Congee (rice porridge: 白粥) with pork and salted egg





(mum’s version always has dried scallops for added sweetness)



Congee and fried dough. 白粥油炸鬼

The story behind this dish speaks to one of the foundational dishes of the Chinese culture, which is my heritage.

Congee (pronounced as ‘jook’ in Cantonese), is jasmine rice boiled down till soft, much like porridge. There used to be a shop selling congee at every Hong Kong street, and the good ones will have queues from early in the morning.

A good Hong Kong style congee can be described as creamy with a consistency similar to a thick soup. It should neither be runny or gloopy. There is a good amount of water, yet it isn’t watery. The grains should have broken down and not be wholly visible.

This can be eaten as any meal of the day, and is our go-to when we feel under the weather or needing a bit of a detox after big meals.

The variation to the congee is in the food you add to it. Mince, chicken, squid, dried scallops, fish and fried dough… Whatever you like.

My favourite is a very simple salted pork shoulder. The pork shoulder is marinated with a generous amount of salt and Chinese wine and this is cooked in the rice congee. When it’s done, the meat is pulled apart and eaten with condiments all mixed in with the congee.

This is what my mum cooks for me whenever I was sick, whenever we’ve returned home from our travels. Since I have lived apart from my parents for the last 20ish years, it’s a dish that always reminds me of her loving care. It’s also a meal that my NZ-born daughter loves and I hope she will one day master it. Ironically it only took a week-long hospital stay for me to finally write this recipe down…


  • 3/4 jasmine or long grain rice
  • 6 cups of water (more to adjust thickness)
  • 1 tbsp oil
  • 1 tbsp salt
  • (or for a quick version, use left over cooked rice that has been frozen)
  • 400g pork shoulder
  • 1 tbsp chinese shaoxing wine
  • 2 tbsp salt
  • 8 cups of water


  • Fried shallots
  • Spring onions
  • Fried dough 油炸鬼
  • Crispy fish skin
  • Seaweed paste (Japanese)
  • Salted egg 咸蛋(see recipe at the end. Duck eggs is traditionally used, but substitute with chicken eggs if you can’t find duck eggs. )
  • Preserved egg 皮蛋(preserved with a mixture of clay, ash, salt, quick lime and rice hulls for several weeks.)


  1. Marinade meat with chinese wine and salt over night.
  2. Rinse rice and drain slightly. Place in a small bowl and sprinkle the salt over rice grains and mix in oil. Add just enough water to cover the grains. Set aside for 20 mins. This helps the grains break down faster and congee will later cook quicker (reach the right creaminess faster).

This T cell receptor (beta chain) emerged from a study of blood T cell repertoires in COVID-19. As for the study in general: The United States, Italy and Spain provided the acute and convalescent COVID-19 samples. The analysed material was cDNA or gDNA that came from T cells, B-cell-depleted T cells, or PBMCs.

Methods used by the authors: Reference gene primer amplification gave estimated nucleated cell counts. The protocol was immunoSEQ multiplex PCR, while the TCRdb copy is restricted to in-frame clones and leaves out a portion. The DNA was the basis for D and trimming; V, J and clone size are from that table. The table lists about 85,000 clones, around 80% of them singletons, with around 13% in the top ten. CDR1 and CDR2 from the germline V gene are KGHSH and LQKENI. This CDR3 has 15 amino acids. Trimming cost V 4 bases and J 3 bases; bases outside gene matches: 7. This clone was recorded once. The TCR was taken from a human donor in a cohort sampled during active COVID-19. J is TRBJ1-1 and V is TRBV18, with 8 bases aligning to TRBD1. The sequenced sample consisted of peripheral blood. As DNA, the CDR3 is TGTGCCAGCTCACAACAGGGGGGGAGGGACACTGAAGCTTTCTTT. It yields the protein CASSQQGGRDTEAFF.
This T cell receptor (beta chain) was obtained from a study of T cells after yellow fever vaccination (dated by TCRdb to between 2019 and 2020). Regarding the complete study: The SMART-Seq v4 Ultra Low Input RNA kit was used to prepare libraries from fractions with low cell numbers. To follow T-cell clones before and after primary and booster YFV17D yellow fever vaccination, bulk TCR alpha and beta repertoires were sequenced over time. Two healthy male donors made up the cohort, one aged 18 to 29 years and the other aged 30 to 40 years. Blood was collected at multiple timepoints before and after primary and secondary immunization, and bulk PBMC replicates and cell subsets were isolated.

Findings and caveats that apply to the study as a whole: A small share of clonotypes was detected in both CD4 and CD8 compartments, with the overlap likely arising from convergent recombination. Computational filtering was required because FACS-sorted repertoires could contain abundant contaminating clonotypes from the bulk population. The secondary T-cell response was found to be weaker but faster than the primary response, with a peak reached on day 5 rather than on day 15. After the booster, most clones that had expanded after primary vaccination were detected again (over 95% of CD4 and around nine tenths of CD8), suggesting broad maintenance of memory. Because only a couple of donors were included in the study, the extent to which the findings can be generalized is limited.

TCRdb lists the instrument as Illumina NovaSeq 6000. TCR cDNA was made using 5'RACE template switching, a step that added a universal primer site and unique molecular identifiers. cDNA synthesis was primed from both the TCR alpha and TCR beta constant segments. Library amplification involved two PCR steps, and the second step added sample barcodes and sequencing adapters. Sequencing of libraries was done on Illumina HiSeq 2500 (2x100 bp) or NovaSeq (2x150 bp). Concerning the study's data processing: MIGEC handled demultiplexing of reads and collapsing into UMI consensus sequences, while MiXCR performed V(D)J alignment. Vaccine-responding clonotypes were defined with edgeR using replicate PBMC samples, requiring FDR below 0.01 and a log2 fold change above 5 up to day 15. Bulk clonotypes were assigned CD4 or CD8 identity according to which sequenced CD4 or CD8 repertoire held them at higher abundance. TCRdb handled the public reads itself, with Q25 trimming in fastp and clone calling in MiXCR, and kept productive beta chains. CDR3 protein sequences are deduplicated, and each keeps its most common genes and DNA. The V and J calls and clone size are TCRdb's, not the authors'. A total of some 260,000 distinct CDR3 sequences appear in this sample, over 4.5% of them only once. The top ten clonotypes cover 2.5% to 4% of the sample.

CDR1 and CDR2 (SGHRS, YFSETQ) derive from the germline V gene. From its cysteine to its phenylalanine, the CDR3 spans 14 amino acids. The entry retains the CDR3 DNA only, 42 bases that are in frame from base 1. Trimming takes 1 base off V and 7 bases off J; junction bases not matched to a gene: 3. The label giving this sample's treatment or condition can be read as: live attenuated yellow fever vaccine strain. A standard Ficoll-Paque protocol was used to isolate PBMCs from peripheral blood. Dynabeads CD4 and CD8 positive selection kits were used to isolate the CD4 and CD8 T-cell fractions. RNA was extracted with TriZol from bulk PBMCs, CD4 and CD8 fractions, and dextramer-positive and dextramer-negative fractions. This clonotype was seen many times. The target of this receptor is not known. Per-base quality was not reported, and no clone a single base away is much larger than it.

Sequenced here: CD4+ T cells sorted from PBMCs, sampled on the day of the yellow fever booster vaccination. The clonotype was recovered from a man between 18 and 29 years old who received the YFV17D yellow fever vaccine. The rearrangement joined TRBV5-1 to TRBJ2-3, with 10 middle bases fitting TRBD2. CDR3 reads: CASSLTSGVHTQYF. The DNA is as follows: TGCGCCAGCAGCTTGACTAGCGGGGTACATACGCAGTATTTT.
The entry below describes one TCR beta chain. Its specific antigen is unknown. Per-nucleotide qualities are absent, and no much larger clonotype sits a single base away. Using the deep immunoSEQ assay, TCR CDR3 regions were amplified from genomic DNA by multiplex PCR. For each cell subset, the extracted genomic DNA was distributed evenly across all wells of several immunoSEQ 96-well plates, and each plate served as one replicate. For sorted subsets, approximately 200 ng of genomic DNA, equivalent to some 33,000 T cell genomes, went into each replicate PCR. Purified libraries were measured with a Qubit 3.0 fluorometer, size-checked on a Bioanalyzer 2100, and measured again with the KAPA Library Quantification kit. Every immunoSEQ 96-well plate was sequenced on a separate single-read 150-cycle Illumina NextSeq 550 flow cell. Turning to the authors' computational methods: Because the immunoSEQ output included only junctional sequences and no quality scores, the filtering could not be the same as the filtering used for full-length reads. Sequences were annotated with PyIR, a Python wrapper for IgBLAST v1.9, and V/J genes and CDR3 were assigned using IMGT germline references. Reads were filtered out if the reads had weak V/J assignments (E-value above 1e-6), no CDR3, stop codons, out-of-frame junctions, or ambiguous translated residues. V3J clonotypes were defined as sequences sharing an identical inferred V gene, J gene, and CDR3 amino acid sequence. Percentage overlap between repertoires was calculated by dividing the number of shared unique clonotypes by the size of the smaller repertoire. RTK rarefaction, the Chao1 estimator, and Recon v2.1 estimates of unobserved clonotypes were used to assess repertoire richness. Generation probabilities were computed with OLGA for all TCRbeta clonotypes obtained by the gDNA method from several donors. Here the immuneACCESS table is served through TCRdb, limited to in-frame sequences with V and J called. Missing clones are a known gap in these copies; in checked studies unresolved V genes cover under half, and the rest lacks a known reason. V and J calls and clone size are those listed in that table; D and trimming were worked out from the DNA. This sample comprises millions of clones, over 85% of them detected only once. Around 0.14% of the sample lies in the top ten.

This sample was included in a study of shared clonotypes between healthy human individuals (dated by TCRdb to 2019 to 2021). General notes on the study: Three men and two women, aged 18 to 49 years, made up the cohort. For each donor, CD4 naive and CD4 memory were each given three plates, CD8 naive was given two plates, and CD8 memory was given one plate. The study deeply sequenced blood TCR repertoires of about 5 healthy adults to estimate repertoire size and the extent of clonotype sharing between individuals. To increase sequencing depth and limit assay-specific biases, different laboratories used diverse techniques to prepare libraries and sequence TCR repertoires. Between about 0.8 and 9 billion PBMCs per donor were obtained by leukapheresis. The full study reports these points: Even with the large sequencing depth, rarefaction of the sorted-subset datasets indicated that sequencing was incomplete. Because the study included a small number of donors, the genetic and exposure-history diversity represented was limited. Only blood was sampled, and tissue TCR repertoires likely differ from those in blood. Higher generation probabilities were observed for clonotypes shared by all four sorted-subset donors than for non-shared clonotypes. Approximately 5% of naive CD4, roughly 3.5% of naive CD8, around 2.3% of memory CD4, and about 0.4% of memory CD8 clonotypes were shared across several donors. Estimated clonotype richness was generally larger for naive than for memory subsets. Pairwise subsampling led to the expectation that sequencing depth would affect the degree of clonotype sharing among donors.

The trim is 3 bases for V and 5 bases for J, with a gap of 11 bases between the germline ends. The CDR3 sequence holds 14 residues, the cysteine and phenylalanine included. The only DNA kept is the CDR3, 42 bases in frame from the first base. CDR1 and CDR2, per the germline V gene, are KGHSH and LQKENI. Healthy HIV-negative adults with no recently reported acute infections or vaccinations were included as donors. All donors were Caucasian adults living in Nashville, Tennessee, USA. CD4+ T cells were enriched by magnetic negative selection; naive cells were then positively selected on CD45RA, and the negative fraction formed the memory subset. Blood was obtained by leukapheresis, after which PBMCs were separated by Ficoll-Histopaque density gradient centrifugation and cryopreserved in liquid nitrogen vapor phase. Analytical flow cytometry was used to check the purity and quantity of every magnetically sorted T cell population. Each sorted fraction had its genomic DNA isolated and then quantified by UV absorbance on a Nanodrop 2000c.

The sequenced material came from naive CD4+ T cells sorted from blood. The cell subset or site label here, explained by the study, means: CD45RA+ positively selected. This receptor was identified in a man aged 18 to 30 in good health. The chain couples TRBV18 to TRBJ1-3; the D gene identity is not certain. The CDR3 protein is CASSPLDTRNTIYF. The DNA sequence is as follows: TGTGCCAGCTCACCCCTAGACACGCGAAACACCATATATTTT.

3. Bring a large pot of water to a boil. Add the soaked rice, which should have developed cracked lines along the grains, into the boiling water.
  4. Keep it at a rolling boil for 10 minutes, stiring often. Turn it down to a medium boil, and cook for a further 5-10 minutes. The rice grains should have puffed up and slightly broken down by now.
  5. Add the meat, and let it simmer for 1.5 hours. Remember to stir often to prevent the rice from sticking to the bottom (this is easier if you have a thermos cooker or crock pot, where it keeps the hot temperature of the pot inside another capsule, so that the food continues to cook without needing to stand by the stove).
  6. Check for creaminess often, adding water if it becomes too thick.
  7. Remove pork and shred to small pieces. Set aside.
  8. Place ladles of hot congee into bowls, add shredded pork and serve with toppings.
  9. If you want to have other protein like beef slices, chicken thigh pieces, fish or squid: instead of the shredded pork, you can cook your protein towards the end. I usually have a second pot ready and when the big pot of plain congee is ready, I will scooop half of that into the second pot and cook the meat in it. That way I will always have some plain congee as the base for a second flavour.

To make Salted eggs:

  1. First find a jar that will fill 8 eggs.
  2. Remove the eggs and fill the jar with water half way.
  3. Pour the water in a pan and add enough salt to make a saturated salt solution i.e. Where it has so much salt dissolved in, it can’t dissolve anymore. That’s when you see salt crystals still appear with lots of mixing. You may need 500g salt at least.
  4. Warm the salt solution up on the stove, with 2 tea bags and 3 tbsp of shaoxing wine. Let it cool.
  5. Place eggs into jar and pour the cooled salt solution in. Make sure eggs are completely submerged with liquid and doesn’t float up. You may have to put a small plate in the hold the eggs down. Close lid and place in a dark corner or the pantry for 30 to 40 days.
  6. Cook by boiling the eggs in hot water for 8 minutes. Shell and serve with congee.
  7. The salted yolk can be used to make the glutinous wrapped parcels too.

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